At the beginning of the quarter, spend adequate time parsing every bar of your part for rhythm. Listen to a recording of the piece several times with your part (active listening rather than as background). Identify sections that will require specific technical work (fingerings, bowings, getting tricky bits up to speed, fixing problematic notes for intonation) so that you can practice efficiently. Tackle them one by one. Miracles happen in music because of well conceived and consistent practice, and with every member of the ensemble putting in this effort, the group will reach its full potential.
As much as our budget allows (and as our teachers’ schedules allow), the Symphony can help subsidize lessons for members who are willing to commit to four lessons per quarter. These focus primarily on our repertoire but may also include other exercises/repertoire chosen to help you advance in specific areas. If you are interested in pursuing lessons, please contact the conductor for approval. For a list of our applied faculty, see our Private Instructors page.
Grades are based on attendance, attitude and musical preparation.
You have one freebie absence - in other words, you can miss one rehearsal once each quarter for whatever reason. Life does happen. After that, each unexcused absence lowers your grade by a category (for example A goes to A-) and 3 unexcused tardies or early departures count as one absence. Unexcused absences will be listed in PolyLearn at the end of each week.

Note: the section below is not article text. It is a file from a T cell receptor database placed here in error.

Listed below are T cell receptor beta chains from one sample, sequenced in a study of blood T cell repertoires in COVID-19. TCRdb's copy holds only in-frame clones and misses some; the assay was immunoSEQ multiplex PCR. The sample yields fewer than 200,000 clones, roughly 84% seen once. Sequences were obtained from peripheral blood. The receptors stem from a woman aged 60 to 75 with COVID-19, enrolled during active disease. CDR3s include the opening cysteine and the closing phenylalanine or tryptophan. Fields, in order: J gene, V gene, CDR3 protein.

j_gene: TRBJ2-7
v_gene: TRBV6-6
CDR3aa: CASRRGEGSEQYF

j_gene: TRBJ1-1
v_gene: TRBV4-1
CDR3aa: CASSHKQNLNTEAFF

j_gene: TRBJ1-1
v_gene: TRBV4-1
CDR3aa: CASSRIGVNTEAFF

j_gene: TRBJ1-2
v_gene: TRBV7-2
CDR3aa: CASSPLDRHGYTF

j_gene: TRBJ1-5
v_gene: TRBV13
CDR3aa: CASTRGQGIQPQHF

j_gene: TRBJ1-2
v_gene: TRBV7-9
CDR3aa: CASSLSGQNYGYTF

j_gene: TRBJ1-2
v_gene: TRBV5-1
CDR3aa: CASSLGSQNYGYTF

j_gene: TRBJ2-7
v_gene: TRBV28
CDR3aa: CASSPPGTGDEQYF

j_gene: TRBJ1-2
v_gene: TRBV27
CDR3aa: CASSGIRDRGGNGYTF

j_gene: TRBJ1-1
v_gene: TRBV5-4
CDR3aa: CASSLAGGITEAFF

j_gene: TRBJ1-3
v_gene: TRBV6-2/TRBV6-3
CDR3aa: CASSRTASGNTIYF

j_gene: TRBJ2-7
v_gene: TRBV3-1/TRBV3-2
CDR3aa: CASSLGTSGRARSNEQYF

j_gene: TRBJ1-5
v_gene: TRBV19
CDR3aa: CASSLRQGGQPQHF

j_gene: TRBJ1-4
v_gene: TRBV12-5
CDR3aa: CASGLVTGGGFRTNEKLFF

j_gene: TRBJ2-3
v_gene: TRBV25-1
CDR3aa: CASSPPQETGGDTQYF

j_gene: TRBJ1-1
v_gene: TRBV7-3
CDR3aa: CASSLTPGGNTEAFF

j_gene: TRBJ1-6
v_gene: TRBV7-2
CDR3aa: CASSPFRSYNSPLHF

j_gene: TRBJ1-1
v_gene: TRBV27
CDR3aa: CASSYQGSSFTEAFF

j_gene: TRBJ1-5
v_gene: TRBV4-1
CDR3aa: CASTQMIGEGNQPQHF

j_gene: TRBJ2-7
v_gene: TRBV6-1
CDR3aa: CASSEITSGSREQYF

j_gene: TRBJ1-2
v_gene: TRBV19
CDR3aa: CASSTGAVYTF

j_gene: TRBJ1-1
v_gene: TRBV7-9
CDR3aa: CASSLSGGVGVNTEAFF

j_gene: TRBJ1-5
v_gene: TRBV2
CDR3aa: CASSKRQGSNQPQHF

Attitude and Musical Preparation
Having a positive attitude and putting in serious work make anything you do more rewarding. In the Symphony, these qualities also benefit everyone else’s experience directly. Your grade will reflect the attitude you bring to rehearsals, your cooperation in the rehearsal process, and the effort you put into mastering the repertoire (that is, practicing).
Women: Long black dress or long black skirt with black blouse or black slacks with black blouse. Black shoes, and minimal jewelry. Shoulders and knees should be covered.
Men: Black Tuxedo, white shirt, black bow tie and cummerbund or vest, black socks and black dress shoes.
You are responsible for keeping your folder and sheet music in good condition and returning them after each concert. If your music is badly damaged or lost, it will have to be replaced at your cost. Please keep in mind that this may be expensive, especially with rental parts!
For select concerts, Symphony members will be expected to sell four tickets. Logistical details are announced in rehearsal near the middle of the quarter. The purpose of selling tickets is twofold: greater attendance helps us avoid losing money on our concerts and, more importantly, playing for a fuller house is far more satisfying for every member of the orchestra.
The Cal Poly Symphony is supported by a team of student officers, elected at the end of each academic year to serve the next season. Officers perform duties that are necessary to maintain a well-run ensemble, plan social events for members, promote the ensemble through media and at Cal Poly events, help organize tours, and facilitate many more aspects of the orchestra program.
Get to know your officers. If you have ideas, share them with an officer. If you have a question, ask an officer!
A list of officers and their specific areas of responsibility can be found on our Student Officer page.